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    NONFOODS: Natural HBC: Ethical profits

    As natural HBC extends deeper into the mass retail market, the early adapters in the category stand to benefit the most.

    The double-digit annual growth the ethical personal care product market witnessed during the past five years is just the tip of the iceberg. If the market size and penetration of organic foods and beverages are any indication, sales of these products -- also known as natural HBC -- have the potential to skyrocket as they achieve more mass market distribution. Those retailers that catch the wave early have the opportunity to reap the rewards of higher sales and profits in the personal care category.

    Moving natural HBC more fully into to the mainstream won't be easy, though, according to New York-based market research firm Packaged Facts. In its latest study, Ethical Consumers and Corporate Responsibility, published in January, Packaged Facts says the total number of ethical personal care product marketers in the United States -- including both well-established corporations and mom-and-pop basement operations -- comes to several hundred, and just 12 marketers currently cross over into the mass retail channels -- which include supermarkets -- with sales that are significant enough to register in Information Resources, Inc.'s checkout scanner data.

    But among those tracked by IRI, sales are growing by leaps and bounds. According to the market research firm's data, sales of ethical personal care products through mass retail channels (supermarkets, drug stores, and mass merchandisers, excluding Wal-Mart) totaled $92 million for the 52 weeks ending Oct. 8, 2006, a 29 percent gain over the prior year. Full-year data for 2001 through 2005 shows that mass retail sales of such products doubled during the past five years, to $76.2 million.

    Tom's of Maine, one of the first natural HBC marketers to cross over from the natural food channel to mass retail, is the leading mass market brand of ethical personal care products, with $29.7 million in retail sales for the year ending Oct. 8, 2006, a 16.2 percent gain over the prior year.

    In second place is Burt's Bees, which boosted its mass retail sales 44 percent in 2006, to $14.8 million. Pleasanton, Calif.-based Safeway is one retailer that has helped contribute to this growth, by including a Burt's Bees display in the natural and organic sections of its Lifestyle stores.

    But this is just a drop in the bucket: The $92 million in sales accounts for a mere 3 percent of the $5.2 billion natural HBC market, compared with other channels. Packaged Facts estimates that the natural food channel, including retailers such as Whole Foods and Earth Fare, dominates retail sales of ethical personal care products, accounting for two-thirds (67 percent) of total retail dollar sales in 2006. (See the pie chart.)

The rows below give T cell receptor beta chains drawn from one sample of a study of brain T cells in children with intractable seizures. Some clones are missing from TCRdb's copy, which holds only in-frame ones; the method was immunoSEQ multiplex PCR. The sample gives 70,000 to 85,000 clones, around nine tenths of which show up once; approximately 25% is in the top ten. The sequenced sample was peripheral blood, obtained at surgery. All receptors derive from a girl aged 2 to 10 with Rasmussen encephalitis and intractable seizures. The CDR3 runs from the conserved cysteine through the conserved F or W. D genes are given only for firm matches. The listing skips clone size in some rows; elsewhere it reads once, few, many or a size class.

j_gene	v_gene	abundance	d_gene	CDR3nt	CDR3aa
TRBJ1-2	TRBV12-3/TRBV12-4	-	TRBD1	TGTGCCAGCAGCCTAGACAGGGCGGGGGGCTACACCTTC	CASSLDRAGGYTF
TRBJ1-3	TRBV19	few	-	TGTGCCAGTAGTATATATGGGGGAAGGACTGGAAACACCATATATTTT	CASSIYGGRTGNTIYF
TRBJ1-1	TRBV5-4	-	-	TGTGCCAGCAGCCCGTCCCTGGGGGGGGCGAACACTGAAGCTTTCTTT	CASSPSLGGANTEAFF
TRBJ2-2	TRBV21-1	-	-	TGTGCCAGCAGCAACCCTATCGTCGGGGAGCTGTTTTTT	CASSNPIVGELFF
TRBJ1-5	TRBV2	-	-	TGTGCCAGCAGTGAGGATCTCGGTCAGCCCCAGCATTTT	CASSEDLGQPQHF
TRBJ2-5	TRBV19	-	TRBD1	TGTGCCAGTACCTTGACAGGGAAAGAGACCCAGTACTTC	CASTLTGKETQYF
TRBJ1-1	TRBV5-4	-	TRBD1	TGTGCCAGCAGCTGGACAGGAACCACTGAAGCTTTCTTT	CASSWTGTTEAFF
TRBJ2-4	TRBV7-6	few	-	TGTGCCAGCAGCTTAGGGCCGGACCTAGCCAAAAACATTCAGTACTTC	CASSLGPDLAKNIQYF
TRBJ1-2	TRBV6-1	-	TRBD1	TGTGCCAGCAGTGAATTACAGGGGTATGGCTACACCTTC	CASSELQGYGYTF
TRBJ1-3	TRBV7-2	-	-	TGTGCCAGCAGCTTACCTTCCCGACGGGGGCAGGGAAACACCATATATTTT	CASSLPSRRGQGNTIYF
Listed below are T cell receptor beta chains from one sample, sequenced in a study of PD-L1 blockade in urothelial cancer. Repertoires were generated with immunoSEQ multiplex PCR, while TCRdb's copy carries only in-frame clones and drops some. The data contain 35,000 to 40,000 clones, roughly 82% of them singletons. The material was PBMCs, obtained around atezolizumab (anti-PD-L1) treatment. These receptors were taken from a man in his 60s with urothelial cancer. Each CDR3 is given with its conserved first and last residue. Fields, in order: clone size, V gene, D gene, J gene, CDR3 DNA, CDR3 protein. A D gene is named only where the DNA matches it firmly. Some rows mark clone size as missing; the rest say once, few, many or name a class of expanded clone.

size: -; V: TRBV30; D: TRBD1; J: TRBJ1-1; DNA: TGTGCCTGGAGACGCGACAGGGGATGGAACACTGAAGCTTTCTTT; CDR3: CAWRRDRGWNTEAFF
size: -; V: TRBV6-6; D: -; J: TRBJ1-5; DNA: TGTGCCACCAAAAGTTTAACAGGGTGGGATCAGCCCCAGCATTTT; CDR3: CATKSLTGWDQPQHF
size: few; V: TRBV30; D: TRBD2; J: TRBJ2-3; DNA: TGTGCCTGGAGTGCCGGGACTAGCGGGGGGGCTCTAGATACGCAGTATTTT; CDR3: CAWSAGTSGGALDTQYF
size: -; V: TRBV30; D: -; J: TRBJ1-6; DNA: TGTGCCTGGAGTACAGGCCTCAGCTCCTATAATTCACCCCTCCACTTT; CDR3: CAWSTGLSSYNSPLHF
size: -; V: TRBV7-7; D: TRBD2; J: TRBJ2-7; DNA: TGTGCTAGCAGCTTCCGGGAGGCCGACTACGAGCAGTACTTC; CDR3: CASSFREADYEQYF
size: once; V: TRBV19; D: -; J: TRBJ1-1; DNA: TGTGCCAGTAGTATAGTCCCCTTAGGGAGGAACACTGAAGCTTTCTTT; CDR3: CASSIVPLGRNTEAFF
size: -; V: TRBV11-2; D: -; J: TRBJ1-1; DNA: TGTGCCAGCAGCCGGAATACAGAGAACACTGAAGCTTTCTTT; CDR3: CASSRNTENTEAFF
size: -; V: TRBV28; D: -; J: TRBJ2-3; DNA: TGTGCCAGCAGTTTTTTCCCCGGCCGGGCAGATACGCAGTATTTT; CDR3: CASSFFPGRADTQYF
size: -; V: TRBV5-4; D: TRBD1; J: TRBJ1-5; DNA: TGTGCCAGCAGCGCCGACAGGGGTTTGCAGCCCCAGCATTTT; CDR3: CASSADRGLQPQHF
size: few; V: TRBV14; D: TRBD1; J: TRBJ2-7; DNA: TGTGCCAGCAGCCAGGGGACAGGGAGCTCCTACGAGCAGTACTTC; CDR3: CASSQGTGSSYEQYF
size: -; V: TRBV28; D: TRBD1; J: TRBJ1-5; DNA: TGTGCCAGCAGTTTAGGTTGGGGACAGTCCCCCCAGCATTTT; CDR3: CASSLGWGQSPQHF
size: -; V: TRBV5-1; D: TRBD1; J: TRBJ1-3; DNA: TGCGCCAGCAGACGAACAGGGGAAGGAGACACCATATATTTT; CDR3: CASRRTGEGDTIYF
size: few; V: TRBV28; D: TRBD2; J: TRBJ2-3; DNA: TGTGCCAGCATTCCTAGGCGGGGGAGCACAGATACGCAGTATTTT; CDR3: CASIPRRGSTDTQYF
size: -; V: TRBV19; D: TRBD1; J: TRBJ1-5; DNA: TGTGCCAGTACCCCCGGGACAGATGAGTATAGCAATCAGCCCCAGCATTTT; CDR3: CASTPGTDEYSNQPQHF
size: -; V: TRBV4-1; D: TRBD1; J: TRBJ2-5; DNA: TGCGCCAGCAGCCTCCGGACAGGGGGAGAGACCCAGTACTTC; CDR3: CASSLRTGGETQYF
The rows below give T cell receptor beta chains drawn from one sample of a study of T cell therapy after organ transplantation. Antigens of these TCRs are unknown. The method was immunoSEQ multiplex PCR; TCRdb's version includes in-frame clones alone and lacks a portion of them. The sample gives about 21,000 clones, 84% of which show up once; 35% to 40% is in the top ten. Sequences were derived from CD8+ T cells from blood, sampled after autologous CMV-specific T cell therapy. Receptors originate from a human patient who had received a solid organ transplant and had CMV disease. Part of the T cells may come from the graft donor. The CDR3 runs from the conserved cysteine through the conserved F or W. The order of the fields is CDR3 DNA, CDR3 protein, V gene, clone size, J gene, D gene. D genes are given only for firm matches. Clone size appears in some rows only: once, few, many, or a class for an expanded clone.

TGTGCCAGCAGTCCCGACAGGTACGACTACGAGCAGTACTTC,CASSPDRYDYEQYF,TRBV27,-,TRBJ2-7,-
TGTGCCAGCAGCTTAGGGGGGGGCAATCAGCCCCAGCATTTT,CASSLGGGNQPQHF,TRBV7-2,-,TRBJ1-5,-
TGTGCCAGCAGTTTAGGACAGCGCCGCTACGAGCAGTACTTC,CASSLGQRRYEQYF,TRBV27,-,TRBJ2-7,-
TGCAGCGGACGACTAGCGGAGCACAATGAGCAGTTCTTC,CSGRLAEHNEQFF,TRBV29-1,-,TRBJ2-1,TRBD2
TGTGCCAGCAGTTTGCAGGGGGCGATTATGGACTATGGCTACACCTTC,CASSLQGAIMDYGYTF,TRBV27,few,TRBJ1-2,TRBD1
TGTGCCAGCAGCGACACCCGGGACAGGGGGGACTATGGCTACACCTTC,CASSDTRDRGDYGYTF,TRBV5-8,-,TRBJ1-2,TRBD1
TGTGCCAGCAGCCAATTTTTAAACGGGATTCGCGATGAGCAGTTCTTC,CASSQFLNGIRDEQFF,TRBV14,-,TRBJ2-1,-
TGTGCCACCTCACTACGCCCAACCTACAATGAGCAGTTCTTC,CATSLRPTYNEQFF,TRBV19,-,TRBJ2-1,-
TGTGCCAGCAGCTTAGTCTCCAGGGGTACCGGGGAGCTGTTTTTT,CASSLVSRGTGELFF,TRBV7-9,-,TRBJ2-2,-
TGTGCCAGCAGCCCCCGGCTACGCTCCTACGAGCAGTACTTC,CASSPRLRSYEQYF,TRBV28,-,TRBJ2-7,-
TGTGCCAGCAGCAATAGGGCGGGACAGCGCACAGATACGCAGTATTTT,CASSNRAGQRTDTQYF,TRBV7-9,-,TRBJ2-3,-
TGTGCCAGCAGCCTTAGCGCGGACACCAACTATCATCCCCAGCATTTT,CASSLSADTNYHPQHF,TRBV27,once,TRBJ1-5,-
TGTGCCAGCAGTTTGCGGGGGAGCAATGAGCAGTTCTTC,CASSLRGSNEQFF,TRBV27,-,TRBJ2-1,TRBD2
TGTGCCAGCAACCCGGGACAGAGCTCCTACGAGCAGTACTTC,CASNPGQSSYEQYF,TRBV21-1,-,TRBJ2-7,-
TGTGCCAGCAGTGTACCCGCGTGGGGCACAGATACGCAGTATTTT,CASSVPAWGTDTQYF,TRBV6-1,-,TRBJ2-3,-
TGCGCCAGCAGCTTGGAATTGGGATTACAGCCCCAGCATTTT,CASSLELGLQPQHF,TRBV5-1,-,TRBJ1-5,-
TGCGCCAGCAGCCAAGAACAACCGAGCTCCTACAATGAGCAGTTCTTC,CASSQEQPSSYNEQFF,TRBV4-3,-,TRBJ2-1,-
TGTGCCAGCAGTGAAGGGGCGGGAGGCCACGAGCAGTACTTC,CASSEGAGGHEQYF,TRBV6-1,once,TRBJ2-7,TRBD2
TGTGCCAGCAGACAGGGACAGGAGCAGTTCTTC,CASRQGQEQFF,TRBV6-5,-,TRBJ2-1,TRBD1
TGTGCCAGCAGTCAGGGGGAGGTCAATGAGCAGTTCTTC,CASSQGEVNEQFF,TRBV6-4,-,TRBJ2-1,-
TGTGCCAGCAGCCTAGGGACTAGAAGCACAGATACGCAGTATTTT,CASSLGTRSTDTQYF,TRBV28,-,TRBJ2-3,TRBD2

In second place with a 26 percent market share is the prestige and pop-prestige channel, which comprises HBC specialty stores (including single-brand retail chains such as The Body Shop and Aveda, and cosmetics chains such as Sephora), department stores, and beauty salons and spas.

    Mainstream buys natural

    Traditional personal care marketers are actively helping to speed up this distribution at mass retail by purchasing the more well-known natural personal care brands. In 2006 France-based L'Oreal SA bought The Body Shop, Inc., the international HBC chain headquartered in the United Kingdom. Also in 2006, the Colgate-Palmolive Co. purchased an 84 percent stake in Tom's of Maine. The Hain Celestial Group bought Jason Natural Cosmetics in 2004, and Zia natural Skincare in 2005 -- both well-known brands to the natural and organic food retailers' market. Jason had previously bought two organic HBC marketers, Orjene and Shaman.

    The pivotal point for the success of natural HBC products in the mass market will be whether the mainstream consumer can equate organic formulation and ethical corporate values with product quality and real benefits.

    Some natural HBC companies have made some concessions to traditional consumers as they pursue the mass retail market, using non-natural ingredients to improve product performance and to find wider audiences.

    Natural compromise

    Tom's of Maine uses fluoride in some of its toothpastes to target those consumers who want a fluoride toothpaste, as well as to win the American Dental Association's Seal of Acceptance, and also added sodium laurel sulfate in both its toothpastes and shampoo, to make them foam. In addition, Seventh Generation's baby diapers, while containing chlorine-free wood pulp, are made with an absorbent polymer gel and a poly outer cover because, according to the company's Web site, "it's the best method we have found for keeping babies dry and reducing diaper rash."

    According to Packaged Facts, mass retailers that successfully incorporate natural HBC products into their personal care assortment will benefit from consumers' acceptance of the higher prices of these products, and that as the line between natural food channels and mass channels becomes increasingly blurred, natural HBC prices may remain at high levels. Additionally, these products' high margins compared with mainstream brands will continue to induce mass retailers to make more shelving available in more stores.

    This in turn will help lower the prices to a level where more mainstream consumers can be converted faster, resulting in entire new sectors of less affluent Americans purchasing these products.

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